Base32 encoding and decoding, the scripting way

For my previous Google Authenticator post, the secret codes involved (e.g. 5WYYADYB5DK2BIOV) are BASE32 encoded data. I want to write about how I did that in Powershell, but you might need to know what an encoding is first.

If you know about encodings, skip over this next part.

How do you pass a blob of data through the internet?

A file upload site, yes, but wouldn’t it be convenient if you could send files through email, forums, blog posts, and use text processing tools on them?

You can take any file, treat it as a sequence of bytes, each of those is 8-bits, which is also a number 0-255:

PS C:\> get-content c:\windows\system32\calc.exe -Encoding Byte | 
          select -First 3

PS C:\> get-content c:\windows\system32\calc.exe -Encoding Byte | 
            select -First 3 |
            foreach { [convert]::ToString($_, 2).padleft(8, '0') }

Roughly speaking, if you split a byte in half, each half can be numbers 0-15. Use “A = 1, B = 2, C = 3” and find the letters for each half:

10101101    (one hundred and seventy three)
1010   1101
(ten)  (thirteen)
 J      M

Now you have the byte value 173 turned into the text JM, and can send it over any text tool, any forum, any source control as long as you can undo this, and get the bytes back. This process is used for things like SSL certificates, the stuff inside here is BASE64 encoded:


The real BASE64 and BASE32 do not split bytes in half, because they can do better and the output won’t be so much bigger.

Skipped encoding intro

For BASE32 encoding you take 5-bits at a time, treat them as numbers 0-31, and look them up in the character set 'ABCDEFGHIJKLMNOPQRSTUVWXYZ234567'. For decoding you do this backwards, character to charset position, to 5-bit value.

This is a right pain, look at how 5-bit chunks do not line up nicely with 8-bit bytes:

$bytes = [byte[]] @( 77, 90, 144 )
01001101 01011010 10010000
     ||| ||
                | ||||

Keeping track of how many bits you have taken from each byte, doing the bit-manipulation to take some bits out of one byte and out of another and combining them, is a lot of careful book-keeping. Proper software developers will care about what happens if there aren’t enough.

Take a cutting from this C# code to turn a byte array to a BASE32 string:

public static string ToString(byte[] input)
    int charCount = (int)Math.Ceiling(input.Length / 5d) * 8;
    char[] returnArray = new char[charCount];

    byte nextChar = 0, bitsRemaining = 5;
    int arrayIndex = 0;

    foreach (byte b in input)
        nextChar = (byte)(nextChar | (b >> (8 - bitsRemaining)));
        returnArray[arrayIndex++] = ValueToChar(nextChar);

        if (bitsRemaining < 4)
            nextChar = (byte)((b >> (3 - bitsRemaining)) & 31);
            returnArray[arrayIndex++] = ValueToChar(nextChar);
            bitsRemaining += 5;

        bitsRemaining -= 3;
        nextChar = (byte)((b << bitsRemaining) & 31);

    return new string(returnArray);

Read it and tell me if there are any off-by-one errors or weird edge cases.

No no no, up here in scripting land we have plenty of CPU to waste. We’re going to use strings and regex.

[byte[]] $bytes = @(188, 138, 225, 120, 123, 253, 45, 228, 185, 61)

$byteArrayAsBinaryString = -join $bytes.ForEach{
        [Convert]::ToString($_, 2).PadLeft(8, '0')

$Base32Secret = [regex]::Replace($byteArrayAsBinaryString, '.{5}', {
        'ABCDEFGHIJKLMNOPQRSTUVWXYZ234567'[[Convert]::ToInt32($Match.Value, 2)]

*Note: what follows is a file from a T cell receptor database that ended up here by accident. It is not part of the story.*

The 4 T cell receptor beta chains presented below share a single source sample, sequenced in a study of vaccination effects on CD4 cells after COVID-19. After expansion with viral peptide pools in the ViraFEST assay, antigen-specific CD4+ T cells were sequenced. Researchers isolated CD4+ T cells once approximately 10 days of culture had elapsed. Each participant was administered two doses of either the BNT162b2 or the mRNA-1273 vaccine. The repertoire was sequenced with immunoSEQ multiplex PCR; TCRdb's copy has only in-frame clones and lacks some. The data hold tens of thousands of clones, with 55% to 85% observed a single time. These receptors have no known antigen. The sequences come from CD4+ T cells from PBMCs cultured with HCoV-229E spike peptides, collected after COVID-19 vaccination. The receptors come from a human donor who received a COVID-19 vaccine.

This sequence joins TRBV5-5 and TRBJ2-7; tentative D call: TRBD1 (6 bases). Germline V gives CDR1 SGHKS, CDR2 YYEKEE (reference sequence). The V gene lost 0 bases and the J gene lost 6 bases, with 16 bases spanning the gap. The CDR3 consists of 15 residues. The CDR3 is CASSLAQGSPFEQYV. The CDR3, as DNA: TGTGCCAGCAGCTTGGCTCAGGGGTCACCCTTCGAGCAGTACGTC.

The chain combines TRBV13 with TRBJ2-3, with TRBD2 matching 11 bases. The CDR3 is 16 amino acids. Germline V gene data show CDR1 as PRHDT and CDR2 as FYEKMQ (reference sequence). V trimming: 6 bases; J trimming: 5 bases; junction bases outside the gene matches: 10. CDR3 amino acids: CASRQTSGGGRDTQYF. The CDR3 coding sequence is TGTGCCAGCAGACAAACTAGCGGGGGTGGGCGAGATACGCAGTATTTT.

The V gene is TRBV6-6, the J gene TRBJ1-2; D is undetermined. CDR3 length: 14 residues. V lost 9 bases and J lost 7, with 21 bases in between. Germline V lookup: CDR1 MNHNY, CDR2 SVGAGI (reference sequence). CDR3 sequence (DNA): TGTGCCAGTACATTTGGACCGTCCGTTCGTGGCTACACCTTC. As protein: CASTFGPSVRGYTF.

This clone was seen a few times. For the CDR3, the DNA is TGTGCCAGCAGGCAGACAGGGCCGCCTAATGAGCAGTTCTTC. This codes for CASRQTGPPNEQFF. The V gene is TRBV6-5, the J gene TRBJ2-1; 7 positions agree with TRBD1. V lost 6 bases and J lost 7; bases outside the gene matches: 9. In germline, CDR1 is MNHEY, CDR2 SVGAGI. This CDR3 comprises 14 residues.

The regex .{5} picks out five “bits” at a time, and there’s two calls to [convert] to go between numbers and strings-representing-binary.

As long as there are a multiple of 5 bits in the byte array, which is fine for my use case. It’s horrendously inefficient if we were encoding megabytes of data, but this is only ten bytes, it’s fast enough.


and the C# code to go back the other way, BASE32 string to byte array is as long and full of bookkeeping:

public static byte[] ToBytes(string input)
    input = input.TrimEnd('='); //remove padding characters
    int byteCount = input.Length * 5 / 8; //this must be TRUNCATED
    byte[] returnArray = new byte[byteCount];

    byte curByte = 0, bitsRemaining = 8;
    int mask = 0, arrayIndex = 0;

    foreach (char c in input)
        int cValue = CharToValue(c);

        if (bitsRemaining > 5)
            mask = cValue << (bitsRemaining - 5);
            curByte = (byte)(curByte | mask);
            bitsRemaining -= 5;
            mask = cValue >> (5 - bitsRemaining);
            curByte = (byte)(curByte | mask);
            returnArray[arrayIndex++] = curByte;
            curByte = (byte)(cValue << (3 + bitsRemaining));
            bitsRemaining += 3;

    return returnArray;

and the PowerShell would be shorter by using BigInteger to make combining 5-bits at a time easier, but nothing is quite as simple as I hope and there are two catches involved:

    $bigInteger = [Numerics.BigInteger]::Zero
    foreach ($char in ($secret.ToUpper() -replace '[^A-Z2-7]').GetEnumerator()) {
        $bigInteger = ($bigInteger -shl 5) -bor ('ABCDEFGHIJKLMNOPQRSTUVWXYZ234567'.IndexOf($char))

    [byte[]]$secretAsBytes = $bigInteger.ToByteArray()

    # BigInteger sometimes adds a 0 byte to the end,
    # if the positive number could be mistaken as a two's complement negative number.
    # If it happens, we need to remove it.
    if ($secretAsBytes[-1] -eq 0) {
        $secretAsBytes = $secretAsBytes[0..($secretAsBytes.Count - 2)]

    # BigInteger stores bytes in Little-Endian order, 
    # but we need them in Big-Endian order.

The C# could do this as well.

Anyway, the BASE32 regex was quite fun, and now you know where my comment “I can’t write the alphabet” from the previous blog post fits in, and why it broke my encoding/decoding.

Written on March 8, 2019